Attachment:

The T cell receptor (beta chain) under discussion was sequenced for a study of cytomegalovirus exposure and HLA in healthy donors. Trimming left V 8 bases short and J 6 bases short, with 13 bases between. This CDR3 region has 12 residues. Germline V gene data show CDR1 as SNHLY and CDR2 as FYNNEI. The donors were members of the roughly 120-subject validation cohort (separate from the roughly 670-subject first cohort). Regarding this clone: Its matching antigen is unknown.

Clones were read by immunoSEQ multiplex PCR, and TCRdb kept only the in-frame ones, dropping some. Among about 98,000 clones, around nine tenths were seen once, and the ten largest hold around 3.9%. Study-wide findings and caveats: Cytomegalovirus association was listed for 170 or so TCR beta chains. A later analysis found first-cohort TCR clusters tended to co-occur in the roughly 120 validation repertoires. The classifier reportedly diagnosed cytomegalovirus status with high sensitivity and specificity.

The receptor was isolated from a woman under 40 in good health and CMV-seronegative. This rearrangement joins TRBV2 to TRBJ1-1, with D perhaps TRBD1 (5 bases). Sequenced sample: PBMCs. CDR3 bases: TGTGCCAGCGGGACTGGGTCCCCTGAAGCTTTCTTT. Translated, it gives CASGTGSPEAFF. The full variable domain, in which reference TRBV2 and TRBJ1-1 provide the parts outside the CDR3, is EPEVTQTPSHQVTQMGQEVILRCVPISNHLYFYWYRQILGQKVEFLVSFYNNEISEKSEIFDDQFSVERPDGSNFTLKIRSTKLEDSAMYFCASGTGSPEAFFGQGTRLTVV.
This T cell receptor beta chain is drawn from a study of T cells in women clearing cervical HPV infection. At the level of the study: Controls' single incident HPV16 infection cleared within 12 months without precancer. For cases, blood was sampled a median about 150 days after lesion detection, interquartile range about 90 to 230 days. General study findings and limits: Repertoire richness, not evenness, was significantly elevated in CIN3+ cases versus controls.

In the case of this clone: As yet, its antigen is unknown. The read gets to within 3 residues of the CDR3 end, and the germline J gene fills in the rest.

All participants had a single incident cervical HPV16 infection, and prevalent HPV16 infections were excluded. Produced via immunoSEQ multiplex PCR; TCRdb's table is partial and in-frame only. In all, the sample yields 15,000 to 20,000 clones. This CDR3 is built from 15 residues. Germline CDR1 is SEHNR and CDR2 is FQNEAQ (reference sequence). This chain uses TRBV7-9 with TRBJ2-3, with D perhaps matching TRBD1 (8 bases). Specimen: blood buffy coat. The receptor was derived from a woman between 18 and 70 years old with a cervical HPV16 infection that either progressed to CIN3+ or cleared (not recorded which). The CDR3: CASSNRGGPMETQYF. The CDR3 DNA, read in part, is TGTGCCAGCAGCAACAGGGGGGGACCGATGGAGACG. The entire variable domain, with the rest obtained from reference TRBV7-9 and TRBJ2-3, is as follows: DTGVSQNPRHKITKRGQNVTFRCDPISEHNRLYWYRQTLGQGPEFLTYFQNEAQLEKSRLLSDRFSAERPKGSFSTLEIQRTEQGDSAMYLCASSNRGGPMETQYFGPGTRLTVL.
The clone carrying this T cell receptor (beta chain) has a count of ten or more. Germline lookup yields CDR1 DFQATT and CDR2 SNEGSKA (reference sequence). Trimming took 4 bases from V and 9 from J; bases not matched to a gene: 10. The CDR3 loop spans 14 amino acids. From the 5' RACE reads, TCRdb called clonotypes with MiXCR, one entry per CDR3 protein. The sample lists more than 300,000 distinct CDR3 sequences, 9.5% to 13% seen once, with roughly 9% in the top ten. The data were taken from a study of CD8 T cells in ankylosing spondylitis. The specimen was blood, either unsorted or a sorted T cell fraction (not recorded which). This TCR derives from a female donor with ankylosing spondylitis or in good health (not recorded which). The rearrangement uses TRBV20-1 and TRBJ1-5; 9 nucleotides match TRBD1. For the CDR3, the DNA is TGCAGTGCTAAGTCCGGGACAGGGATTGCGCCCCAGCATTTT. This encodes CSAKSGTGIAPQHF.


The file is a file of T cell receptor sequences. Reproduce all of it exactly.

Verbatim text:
The T cell receptor (beta chain) under discussion was sequenced for a study of cytomegalovirus exposure and HLA in healthy donors. Trimming left V 8 bases short and J 6 bases short, with 13 bases between. This CDR3 region has 12 residues. Germline V gene data show CDR1 as SNHLY and CDR2 as FYNNEI. The donors were members of the roughly 120-subject validation cohort (separate from the roughly 670-subject first cohort). Regarding this clone: Its matching antigen is unknown.

Clones were read by immunoSEQ multiplex PCR, and TCRdb kept only the in-frame ones, dropping some. Among about 98,000 clones, around nine tenths were seen once, and the ten largest hold around 3.9%. Study-wide findings and caveats: Cytomegalovirus association was listed for 170 or so TCR beta chains. A later analysis found first-cohort TCR clusters tended to co-occur in the roughly 120 validation repertoires. The classifier reportedly diagnosed cytomegalovirus status with high sensitivity and specificity.

The receptor was isolated from a woman under 40 in good health and CMV-seronegative. This rearrangement joins TRBV2 to TRBJ1-1, with D perhaps TRBD1 (5 bases). Sequenced sample: PBMCs. CDR3 bases: TGTGCCAGCGGGACTGGGTCCCCTGAAGCTTTCTTT. Translated, it gives CASGTGSPEAFF. The full variable domain, in which reference TRBV2 and TRBJ1-1 provide the parts outside the CDR3, is EPEVTQTPSHQVTQMGQEVILRCVPISNHLYFYWYRQILGQKVEFLVSFYNNEISEKSEIFDDQFSVERPDGSNFTLKIRSTKLEDSAMYFCASGTGSPEAFFGQGTRLTVV.
This T cell receptor beta chain is drawn from a study of T cells in women clearing cervical HPV infection. At the level of the study: Controls' single incident HPV16 infection cleared within 12 months without precancer. For cases, blood was sampled a median about 150 days after lesion detection, interquartile range about 90 to 230 days. General study findings and limits: Repertoire richness, not evenness, was significantly elevated in CIN3+ cases versus controls.

In the case of this clone: As yet, its antigen is unknown. The read gets to within 3 residues of the CDR3 end, and the germline J gene fills in the rest.

All participants had a single incident cervical HPV16 infection, and prevalent HPV16 infections were excluded. Produced via immunoSEQ multiplex PCR; TCRdb's table is partial and in-frame only. In all, the sample yields 15,000 to 20,000 clones. This CDR3 is built from 15 residues. Germline CDR1 is SEHNR and CDR2 is FQNEAQ (reference sequence). This chain uses TRBV7-9 with TRBJ2-3, with D perhaps matching TRBD1 (8 bases). Specimen: blood buffy coat. The receptor was derived from a woman between 18 and 70 years old with a cervical HPV16 infection that either progressed to CIN3+ or cleared (not recorded which). The CDR3: CASSNRGGPMETQYF. The CDR3 DNA, read in part, is TGTGCCAGCAGCAACAGGGGGGGACCGATGGAGACG. The entire variable domain, with the rest obtained from reference TRBV7-9 and TRBJ2-3, is as follows: DTGVSQNPRHKITKRGQNVTFRCDPISEHNRLYWYRQTLGQGPEFLTYFQNEAQLEKSRLLSDRFSAERPKGSFSTLEIQRTEQGDSAMYLCASSNRGGPMETQYFGPGTRLTVL.
The clone carrying this T cell receptor (beta chain) has a count of ten or more. Germline lookup yields CDR1 DFQATT and CDR2 SNEGSKA (reference sequence). Trimming took 4 bases from V and 9 from J; bases not matched to a gene: 10. The CDR3 loop spans 14 amino acids. From the 5' RACE reads, TCRdb called clonotypes with MiXCR, one entry per CDR3 protein. The sample lists more than 300,000 distinct CDR3 sequences, 9.5% to 13% seen once, with roughly 9% in the top ten. The data were taken from a study of CD8 T cells in ankylosing spondylitis. The specimen was blood, either unsorted or a sorted T cell fraction (not recorded which). This TCR derives from a female donor with ankylosing spondylitis or in good health (not recorded which). The rearrangement uses TRBV20-1 and TRBJ1-5; 9 nucleotides match TRBD1. For the CDR3, the DNA is TGCAGTGCTAAGTCCGGGACAGGGATTGCGCCCCAGCATTTT. This encodes CSAKSGTGIAPQHF.